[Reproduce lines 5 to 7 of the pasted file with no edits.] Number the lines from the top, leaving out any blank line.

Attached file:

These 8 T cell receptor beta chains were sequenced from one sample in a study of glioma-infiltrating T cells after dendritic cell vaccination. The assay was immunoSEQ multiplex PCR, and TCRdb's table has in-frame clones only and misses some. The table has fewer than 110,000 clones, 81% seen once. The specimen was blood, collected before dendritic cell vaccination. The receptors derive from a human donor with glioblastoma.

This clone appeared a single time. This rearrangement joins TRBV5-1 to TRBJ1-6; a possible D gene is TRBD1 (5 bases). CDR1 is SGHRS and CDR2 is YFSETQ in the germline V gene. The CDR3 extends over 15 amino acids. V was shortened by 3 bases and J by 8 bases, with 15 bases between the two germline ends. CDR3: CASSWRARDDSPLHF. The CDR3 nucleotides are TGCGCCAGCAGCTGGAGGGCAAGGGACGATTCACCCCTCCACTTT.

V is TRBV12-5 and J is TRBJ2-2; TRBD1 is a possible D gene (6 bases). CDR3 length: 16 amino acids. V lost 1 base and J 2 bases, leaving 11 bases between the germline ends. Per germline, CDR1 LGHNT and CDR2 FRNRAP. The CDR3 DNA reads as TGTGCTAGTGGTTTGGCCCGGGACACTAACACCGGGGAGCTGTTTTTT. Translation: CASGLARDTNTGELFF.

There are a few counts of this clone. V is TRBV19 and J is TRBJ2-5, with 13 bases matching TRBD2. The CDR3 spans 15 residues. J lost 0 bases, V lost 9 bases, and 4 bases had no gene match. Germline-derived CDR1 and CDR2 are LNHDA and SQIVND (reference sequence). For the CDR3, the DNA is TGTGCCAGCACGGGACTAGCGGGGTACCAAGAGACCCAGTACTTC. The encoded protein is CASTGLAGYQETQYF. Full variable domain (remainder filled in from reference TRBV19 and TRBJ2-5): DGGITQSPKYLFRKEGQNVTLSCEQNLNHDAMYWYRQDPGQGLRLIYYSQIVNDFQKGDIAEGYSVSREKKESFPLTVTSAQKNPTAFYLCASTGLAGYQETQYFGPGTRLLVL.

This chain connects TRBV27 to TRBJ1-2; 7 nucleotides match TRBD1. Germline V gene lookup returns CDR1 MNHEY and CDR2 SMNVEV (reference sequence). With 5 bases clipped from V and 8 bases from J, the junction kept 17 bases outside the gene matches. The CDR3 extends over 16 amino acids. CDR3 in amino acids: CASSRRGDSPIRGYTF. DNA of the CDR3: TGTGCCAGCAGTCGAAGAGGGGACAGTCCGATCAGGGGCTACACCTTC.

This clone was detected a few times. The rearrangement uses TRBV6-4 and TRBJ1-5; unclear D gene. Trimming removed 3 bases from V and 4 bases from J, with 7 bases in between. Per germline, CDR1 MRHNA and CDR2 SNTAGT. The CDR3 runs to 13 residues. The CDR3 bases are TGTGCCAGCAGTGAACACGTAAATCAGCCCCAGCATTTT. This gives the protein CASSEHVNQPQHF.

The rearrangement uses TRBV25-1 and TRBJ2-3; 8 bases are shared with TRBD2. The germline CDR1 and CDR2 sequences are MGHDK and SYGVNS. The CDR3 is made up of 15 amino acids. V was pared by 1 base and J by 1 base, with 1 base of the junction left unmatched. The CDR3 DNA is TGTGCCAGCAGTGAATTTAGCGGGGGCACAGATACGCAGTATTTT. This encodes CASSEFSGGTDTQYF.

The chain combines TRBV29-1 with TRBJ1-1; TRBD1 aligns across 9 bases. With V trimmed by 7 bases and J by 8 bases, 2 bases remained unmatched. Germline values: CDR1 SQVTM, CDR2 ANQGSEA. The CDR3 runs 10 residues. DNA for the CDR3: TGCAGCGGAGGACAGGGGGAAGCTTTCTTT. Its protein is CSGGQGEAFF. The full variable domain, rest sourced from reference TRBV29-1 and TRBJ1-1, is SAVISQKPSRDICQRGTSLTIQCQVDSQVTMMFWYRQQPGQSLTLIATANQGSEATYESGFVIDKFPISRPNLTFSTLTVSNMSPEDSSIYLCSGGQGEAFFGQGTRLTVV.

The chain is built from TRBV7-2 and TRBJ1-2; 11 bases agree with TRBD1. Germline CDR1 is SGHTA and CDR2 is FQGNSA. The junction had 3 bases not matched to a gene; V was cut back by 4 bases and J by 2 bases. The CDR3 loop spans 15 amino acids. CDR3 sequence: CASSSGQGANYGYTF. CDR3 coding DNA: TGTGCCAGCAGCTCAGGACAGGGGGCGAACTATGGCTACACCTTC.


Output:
This chain connects TRBV27 to TRBJ1-2; 7 nucleotides match TRBD1. Germline V gene lookup returns CDR1 MNHEY and CDR2 SMNVEV (reference sequence). With 5 bases clipped from V and 8 bases from J, the junction kept 17 bases outside the gene matches. The CDR3 extends over 16 amino acids. CDR3 in amino acids: CASSRRGDSPIRGYTF. DNA of the CDR3: TGTGCCAGCAGTCGAAGAGGGGACAGTCCGATCAGGGGCTACACCTTC.

This clone was detected a few times. The rearrangement uses TRBV6-4 and TRBJ1-5; unclear D gene. Trimming removed 3 bases from V and 4 bases from J, with 7 bases in between. Per germline, CDR1 MRHNA and CDR2 SNTAGT. The CDR3 runs to 13 residues. The CDR3 bases are TGTGCCAGCAGTGAACACGTAAATCAGCCCCAGCATTTT. This gives the protein CASSEHVNQPQHF.

The rearrangement uses TRBV25-1 and TRBJ2-3; 8 bases are shared with TRBD2. The germline CDR1 and CDR2 sequences are MGHDK and SYGVNS. The CDR3 is made up of 15 amino acids. V was pared by 1 base and J by 1 base, with 1 base of the junction left unmatched. The CDR3 DNA is TGTGCCAGCAGTGAATTTAGCGGGGGCACAGATACGCAGTATTTT. This encodes CASSEFSGGTDTQYF.